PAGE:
high water

GC: n

CT: Deltares software gives users rapid access to the latest advances in the area of water and the subsurface. Out in the field, it generates new research issues and produces new insights. Together with users and knowledge partners, we engage in a constant cycle of application and development that results in ever-wider use
of our knowledge through the medium of our software. The integration of data, software and expert knowledge enhances the range of applications available to users. For example, Deltares supports decision-making during flood alerts by producing software that helps authorities predict high water levels, patterns of flooding following dike failures, and the consequences of measures like evacuations. Likewise, we produce linked models for groundwater and surface water and, in a major new move, we are working with public authorities and research institutes to develop a set of National Models for The Netherlands. Our aim is to provide open architecture software fully compatible with third-party programs.
Under the name Deltares Systems, our software is currently used in more than 60 countries worldwide. It covers our whole sphere of expertise including coastal waters and estuaries (Delft3D), rivers and urban water management (SOBEK), the design of diaphragm wall structures (MSheet) and the stability of flood defences (MStab), as well as an operational forecasting system (FEWS).

S: http://www.deltares.nl/xmlpages/tan/files?p_file_id=14141 (last access: 26 February 2015)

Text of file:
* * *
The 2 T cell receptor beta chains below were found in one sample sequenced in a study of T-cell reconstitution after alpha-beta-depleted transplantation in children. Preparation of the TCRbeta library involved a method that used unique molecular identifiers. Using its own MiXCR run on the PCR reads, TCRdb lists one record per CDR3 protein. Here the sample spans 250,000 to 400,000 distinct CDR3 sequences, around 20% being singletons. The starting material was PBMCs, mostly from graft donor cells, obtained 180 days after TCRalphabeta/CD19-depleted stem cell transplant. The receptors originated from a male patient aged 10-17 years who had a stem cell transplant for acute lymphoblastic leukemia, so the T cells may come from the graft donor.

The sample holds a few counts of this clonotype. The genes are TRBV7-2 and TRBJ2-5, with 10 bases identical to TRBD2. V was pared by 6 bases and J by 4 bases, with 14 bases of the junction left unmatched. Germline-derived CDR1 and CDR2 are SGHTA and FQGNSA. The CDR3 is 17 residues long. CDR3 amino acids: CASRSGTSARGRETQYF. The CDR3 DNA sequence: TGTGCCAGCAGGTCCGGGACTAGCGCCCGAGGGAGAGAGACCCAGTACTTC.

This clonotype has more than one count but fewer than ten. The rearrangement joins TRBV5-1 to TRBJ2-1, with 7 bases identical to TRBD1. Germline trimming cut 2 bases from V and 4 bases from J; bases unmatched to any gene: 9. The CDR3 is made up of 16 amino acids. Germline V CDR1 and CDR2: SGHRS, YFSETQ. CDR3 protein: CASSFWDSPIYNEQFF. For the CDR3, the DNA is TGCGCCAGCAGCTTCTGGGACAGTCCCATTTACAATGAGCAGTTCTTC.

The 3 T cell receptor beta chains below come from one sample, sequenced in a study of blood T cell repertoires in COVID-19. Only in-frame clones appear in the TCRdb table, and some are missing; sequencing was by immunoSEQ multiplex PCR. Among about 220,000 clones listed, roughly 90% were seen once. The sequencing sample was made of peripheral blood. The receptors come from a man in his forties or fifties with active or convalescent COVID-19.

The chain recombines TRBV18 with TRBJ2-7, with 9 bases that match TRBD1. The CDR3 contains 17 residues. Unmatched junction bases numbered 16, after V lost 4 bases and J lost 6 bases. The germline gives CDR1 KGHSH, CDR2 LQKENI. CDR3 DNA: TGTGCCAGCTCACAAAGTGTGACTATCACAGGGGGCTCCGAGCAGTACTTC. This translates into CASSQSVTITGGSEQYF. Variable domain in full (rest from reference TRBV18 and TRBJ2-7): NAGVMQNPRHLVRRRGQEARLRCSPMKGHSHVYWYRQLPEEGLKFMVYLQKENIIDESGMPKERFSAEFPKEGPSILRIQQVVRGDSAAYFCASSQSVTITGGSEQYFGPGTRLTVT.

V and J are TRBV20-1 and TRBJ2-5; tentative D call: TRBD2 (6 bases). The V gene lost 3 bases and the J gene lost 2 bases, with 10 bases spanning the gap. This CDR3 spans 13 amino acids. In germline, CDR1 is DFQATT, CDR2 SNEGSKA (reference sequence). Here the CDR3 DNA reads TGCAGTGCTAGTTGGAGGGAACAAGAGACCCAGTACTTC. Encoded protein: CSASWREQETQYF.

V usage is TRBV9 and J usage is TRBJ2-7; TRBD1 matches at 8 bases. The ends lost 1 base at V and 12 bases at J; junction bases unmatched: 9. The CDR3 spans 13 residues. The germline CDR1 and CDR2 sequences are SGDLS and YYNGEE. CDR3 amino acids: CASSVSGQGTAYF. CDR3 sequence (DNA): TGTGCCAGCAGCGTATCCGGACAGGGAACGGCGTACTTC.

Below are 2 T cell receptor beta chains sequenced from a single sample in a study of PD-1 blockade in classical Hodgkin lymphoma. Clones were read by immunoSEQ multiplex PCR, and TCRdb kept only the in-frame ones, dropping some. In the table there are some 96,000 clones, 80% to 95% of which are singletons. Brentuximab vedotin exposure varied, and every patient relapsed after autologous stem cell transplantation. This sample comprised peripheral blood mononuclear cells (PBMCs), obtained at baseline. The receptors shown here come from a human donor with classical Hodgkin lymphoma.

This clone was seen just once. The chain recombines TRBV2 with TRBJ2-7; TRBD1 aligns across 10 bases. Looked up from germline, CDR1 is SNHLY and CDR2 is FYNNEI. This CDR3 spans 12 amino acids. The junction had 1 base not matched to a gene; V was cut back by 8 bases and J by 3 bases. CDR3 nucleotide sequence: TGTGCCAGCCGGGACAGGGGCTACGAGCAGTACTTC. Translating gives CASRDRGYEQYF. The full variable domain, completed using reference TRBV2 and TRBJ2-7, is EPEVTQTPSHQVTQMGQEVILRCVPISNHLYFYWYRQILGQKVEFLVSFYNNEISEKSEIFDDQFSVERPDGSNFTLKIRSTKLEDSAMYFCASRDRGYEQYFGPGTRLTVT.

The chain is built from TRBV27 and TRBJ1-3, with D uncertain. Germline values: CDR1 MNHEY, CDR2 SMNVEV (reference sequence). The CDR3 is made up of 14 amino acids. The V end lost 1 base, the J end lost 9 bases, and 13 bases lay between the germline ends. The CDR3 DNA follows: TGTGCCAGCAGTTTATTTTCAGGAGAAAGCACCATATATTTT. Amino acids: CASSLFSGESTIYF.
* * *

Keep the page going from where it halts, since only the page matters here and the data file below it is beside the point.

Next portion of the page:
N: 1. high (adj): Old English heh (Anglian), heah (West Saxon) “of great height, lofty, tall, exalted, high-class,” from Proto-Germanic haukhaz, perhaps related to Lithuanian kaukara “hill.” Spelling with -gh represents a final guttural sound in the original word, lost since 14c.
water (n): Old English wæter, from Proto-Germanic watar, from PIE wod-or, from root wed- (1) “water, wet” (cognates: Hittite watar, Sanskrit udrah, Greek hydor, Old Church Slavonic and Russian voda, Lithuanian vanduo, Old Prussian wundan, Gaelic uisge “water;” Latin unda “wave”).
2. State of the tide when the water level is highest for any given tidal cycle.
3. Maximum height reached by a rising TIDE. The height may be solely due to the periodic tidal forces or it may have superimposed upon it the effects of prevailing meteorological conditions. Nontechnically, also called the high tide.

S: 1. OED – http://www.etymonline.com/index.php?allowed_in_frame=0&search=high+water&searchmode=none (last access: 26 February 2015). 2. GDT. 3. http://www.ecy.wa.gov/programs/sea/swces/products/publications/glossary/words/h_m.htm (last access: 26 February 2015).


CR: , tidal energy, tidal power plant.